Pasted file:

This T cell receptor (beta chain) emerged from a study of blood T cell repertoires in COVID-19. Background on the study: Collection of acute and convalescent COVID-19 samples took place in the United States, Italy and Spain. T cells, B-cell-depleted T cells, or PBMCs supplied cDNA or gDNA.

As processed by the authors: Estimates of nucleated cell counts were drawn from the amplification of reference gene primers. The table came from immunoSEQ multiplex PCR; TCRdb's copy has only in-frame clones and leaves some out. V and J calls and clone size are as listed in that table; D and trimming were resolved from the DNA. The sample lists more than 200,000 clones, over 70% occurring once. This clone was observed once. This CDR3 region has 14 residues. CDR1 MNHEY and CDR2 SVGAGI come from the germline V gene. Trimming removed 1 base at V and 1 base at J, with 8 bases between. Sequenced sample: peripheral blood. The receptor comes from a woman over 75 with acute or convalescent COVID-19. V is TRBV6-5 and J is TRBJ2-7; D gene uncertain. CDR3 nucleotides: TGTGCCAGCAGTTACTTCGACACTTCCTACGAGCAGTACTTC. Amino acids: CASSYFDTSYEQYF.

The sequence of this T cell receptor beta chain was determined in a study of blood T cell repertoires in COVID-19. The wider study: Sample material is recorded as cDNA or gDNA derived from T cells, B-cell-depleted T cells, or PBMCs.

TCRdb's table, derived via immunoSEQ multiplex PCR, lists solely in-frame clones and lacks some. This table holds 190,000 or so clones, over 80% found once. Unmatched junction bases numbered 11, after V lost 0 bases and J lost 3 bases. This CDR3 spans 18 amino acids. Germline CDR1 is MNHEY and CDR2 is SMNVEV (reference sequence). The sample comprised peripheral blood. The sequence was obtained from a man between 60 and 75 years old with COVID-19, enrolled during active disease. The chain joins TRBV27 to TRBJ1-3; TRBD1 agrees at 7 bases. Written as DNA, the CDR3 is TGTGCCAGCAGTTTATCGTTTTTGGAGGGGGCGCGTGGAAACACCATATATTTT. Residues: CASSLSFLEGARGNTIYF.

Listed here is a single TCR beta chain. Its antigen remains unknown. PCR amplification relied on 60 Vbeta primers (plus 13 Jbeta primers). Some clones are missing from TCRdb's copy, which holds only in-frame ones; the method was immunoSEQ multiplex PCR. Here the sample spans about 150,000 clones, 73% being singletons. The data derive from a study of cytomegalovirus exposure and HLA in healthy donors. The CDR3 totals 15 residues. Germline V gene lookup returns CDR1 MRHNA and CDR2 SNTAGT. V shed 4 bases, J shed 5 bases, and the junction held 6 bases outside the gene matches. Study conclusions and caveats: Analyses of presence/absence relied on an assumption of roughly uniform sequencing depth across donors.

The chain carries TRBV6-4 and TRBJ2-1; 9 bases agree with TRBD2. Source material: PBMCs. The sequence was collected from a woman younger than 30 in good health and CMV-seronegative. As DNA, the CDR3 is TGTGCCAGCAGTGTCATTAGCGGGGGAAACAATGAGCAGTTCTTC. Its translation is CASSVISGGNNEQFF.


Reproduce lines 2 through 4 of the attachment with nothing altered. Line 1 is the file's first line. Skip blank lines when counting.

As processed by the authors: Estimates of nucleated cell counts were drawn from the amplification of reference gene primers. The table came from immunoSEQ multiplex PCR; TCRdb's copy has only in-frame clones and leaves some out. V and J calls and clone size are as listed in that table; D and trimming were resolved from the DNA. The sample lists more than 200,000 clones, over 70% occurring once. This clone was observed once. This CDR3 region has 14 residues. CDR1 MNHEY and CDR2 SVGAGI come from the germline V gene. Trimming removed 1 base at V and 1 base at J, with 8 bases between. Sequenced sample: peripheral blood. The receptor comes from a woman over 75 with acute or convalescent COVID-19. V is TRBV6-5 and J is TRBJ2-7; D gene uncertain. CDR3 nucleotides: TGTGCCAGCAGTTACTTCGACACTTCCTACGAGCAGTACTTC. Amino acids: CASSYFDTSYEQYF.

The sequence of this T cell receptor beta chain was determined in a study of blood T cell repertoires in COVID-19. The wider study: Sample material is recorded as cDNA or gDNA derived from T cells, B-cell-depleted T cells, or PBMCs.

TCRdb's table, derived via immunoSEQ multiplex PCR, lists solely in-frame clones and lacks some. This table holds 190,000 or so clones, over 80% found once. Unmatched junction bases numbered 11, after V lost 0 bases and J lost 3 bases. This CDR3 spans 18 amino acids. Germline CDR1 is MNHEY and CDR2 is SMNVEV (reference sequence). The sample comprised peripheral blood. The sequence was obtained from a man between 60 and 75 years old with COVID-19, enrolled during active disease. The chain joins TRBV27 to TRBJ1-3; TRBD1 agrees at 7 bases. Written as DNA, the CDR3 is TGTGCCAGCAGTTTATCGTTTTTGGAGGGGGCGCGTGGAAACACCATATATTTT. Residues: CASSLSFLEGARGNTIYF.